Deseret Industries Celebrates 75 Years of Strength and Service
Contributed By By Sarah Jane Weaver, Church News staff writer
The Church cannot and will not shift the responsibility of caring for the poor to others, said President Henry B. Eyring on August 14.
“Something remarkable and edifying happens to us as we give of ourselves—when we extend ourselves to the Lord’s poor,” said President Eyring, First Counselor in the First Presidency. “It is especially in this work that we mortals can experience the pure love exemplified by our beloved Redeemer and Savior.”
Speaking at the dedication of the Church’s new welfare facility in Sandy, Utah, President Eyring called the building—which houses a Deseret Industries, an LDS Family Services office, and LDS Employment Resources Services—a “temporal representation of a spiritual commitment.”
The dedication services also marked the 75th anniversary of Deseret Industries, the Church’s thrift store that first opened in downtown Salt Lake City on August 12, 1938.
Also participating in the dedicatory services for the new 58,656-square-foot facility were Bishop Gary E. Stevenson, the Church’s Presiding Bishop; Elder L. Whitney Clayton of the Presidency of the Seventy; Sister Linda K. Burton, Relief Society general president; and Elder Glen L. Rudd, an emeritus Seventy.
During his remarks, President Eyring said that since the earliest days of the Church the Lord has taught that individuals are responsible for their own self-reliance. “This cannot be delegated to others,” he said. “However, we acknowledge that in every life sometimes current needs threaten to overwhelm available resources.”
During the past 75 years, more than 100,000 people have entered into a Deseret Industries training program and discovered a place of nurturing and support—“a place where they can develop and discover the persons they were capable of becoming,” said President Eyring. “Tens of millions of community members have donated and shopped here. Millions in need have received needed household goods and furniture.”
Making reference to the racks of clothing and the shelves filled with books and household supplies, President Eyring told the gathering—comprised of local Church leaders whose stakes will be served by the facility—that what they see is “merely a shadow of the true purpose” of the building.
“In this facility and others like it you will find some of the finest people this world has to offer,” he said. “Often those who come here have journeyed through dark valleys of suffering and distress, persecution, and failure. No matter the path they have walked, here they are offered safety and blessed hope—a place of understanding, nurturing, and encouragement.”
The welfare program, he said, is patterned after the life and work of Jesus Christ.
“Though He was a king—the Son of the Everlasting Father—He spent His days ministering to the humble, the poor, and the sick,” said President Eyring. “He lifted those in distress; He lightened the burdens of the weary and granted blessed hope to those burdened with sorrow.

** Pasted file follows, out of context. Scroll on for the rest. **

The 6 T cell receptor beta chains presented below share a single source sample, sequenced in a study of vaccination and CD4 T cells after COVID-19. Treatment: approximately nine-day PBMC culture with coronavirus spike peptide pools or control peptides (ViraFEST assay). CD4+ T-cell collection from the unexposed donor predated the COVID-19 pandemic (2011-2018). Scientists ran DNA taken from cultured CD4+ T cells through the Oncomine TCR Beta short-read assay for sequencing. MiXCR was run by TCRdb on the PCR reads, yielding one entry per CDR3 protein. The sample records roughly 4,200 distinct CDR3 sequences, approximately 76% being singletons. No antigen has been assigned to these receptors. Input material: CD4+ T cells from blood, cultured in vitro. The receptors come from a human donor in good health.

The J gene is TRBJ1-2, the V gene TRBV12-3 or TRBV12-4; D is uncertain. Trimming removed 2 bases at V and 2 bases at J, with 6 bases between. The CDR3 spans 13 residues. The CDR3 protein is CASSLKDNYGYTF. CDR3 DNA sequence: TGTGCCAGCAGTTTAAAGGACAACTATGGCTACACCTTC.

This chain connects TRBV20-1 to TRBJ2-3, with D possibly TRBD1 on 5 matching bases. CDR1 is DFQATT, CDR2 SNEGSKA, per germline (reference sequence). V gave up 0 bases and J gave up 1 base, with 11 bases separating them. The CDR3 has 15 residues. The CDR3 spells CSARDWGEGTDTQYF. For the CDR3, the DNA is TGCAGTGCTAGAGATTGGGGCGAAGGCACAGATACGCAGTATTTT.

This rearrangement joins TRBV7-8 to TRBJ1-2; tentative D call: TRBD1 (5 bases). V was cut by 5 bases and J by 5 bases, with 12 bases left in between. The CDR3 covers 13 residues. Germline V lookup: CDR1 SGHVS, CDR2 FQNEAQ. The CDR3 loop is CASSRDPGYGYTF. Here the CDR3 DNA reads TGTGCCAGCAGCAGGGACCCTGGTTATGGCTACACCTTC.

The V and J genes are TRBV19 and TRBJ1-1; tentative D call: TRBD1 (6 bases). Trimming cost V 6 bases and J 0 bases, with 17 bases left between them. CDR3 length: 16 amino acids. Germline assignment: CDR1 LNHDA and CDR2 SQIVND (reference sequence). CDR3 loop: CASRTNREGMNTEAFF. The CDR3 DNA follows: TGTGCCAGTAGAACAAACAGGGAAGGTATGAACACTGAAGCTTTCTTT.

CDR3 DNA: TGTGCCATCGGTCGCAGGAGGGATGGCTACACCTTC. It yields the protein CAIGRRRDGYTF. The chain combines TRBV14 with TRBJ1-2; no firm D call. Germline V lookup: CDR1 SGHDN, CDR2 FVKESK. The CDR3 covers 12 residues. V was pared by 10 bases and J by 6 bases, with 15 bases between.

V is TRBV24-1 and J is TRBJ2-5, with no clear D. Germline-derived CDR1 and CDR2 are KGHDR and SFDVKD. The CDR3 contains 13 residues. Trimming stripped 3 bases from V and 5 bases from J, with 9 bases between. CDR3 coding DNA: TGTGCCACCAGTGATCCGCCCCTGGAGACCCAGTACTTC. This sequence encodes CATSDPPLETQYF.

“Our Heavenly Father’s work and glory is the great and wondrous process of transformation (see Moses 1:39). He takes imperfect souls and, through the principles and commandments of the gospel and through the intervention of the Spirit, transfors them into beings of unimaginable glory and immortal destiny.”
President Eyring dedicated the facility as a place “to clothe, heal, comfort, teach, and encourage” those “who are sick, who mourn, who suffer, or who otherwise are in need.”
“And we beseech Thee, our Father, that the downtrodden, outcast, and oppressed will find within these walls blessed hope, enduring faith, and the renewal of mind, body, and spirit.”
Elder Clayton said he recently had the opportunity to drive through southern Utah and think about the early Church members who established Utah’s pioneer communities. “There were many obstacles to survival in that wilderness,” he said, noting that today’s wilderness looks different. The new welfare facility, he said, is the “Lord’s way to comfort and tame the wilderness.”
Bishop Stevenson spoke about the 2011 earthquake and tsunami that devastated Japan. He said the memories of the disaster are overshadowed only by the Church’s welfare principles.
“I bear a living testimony of all that we so easily call welfare,” he said, noting that as the Church stepped forward after the disaster, it was like a “healing balm applied by the Lord” descended as dew on those impacted.
Sister Burton said the “tired, forlorn, and those feeling lost” will find within the walls of the welfare complex “a haven of second chances.”
“Here they will find encouragement, hope, and confidence,” she said. “In this refuge of healing, they will take what is already wonderful about themselves and work to become even better and whole as they strive to transform themselves.”
Elder Rudd, who spent his career working in Church Welfare and remembers when the first Deseret Industries opened, said the facility is part of the Lord’s program. It is His way to take care of His children—“particularly those that stand in need,” he said.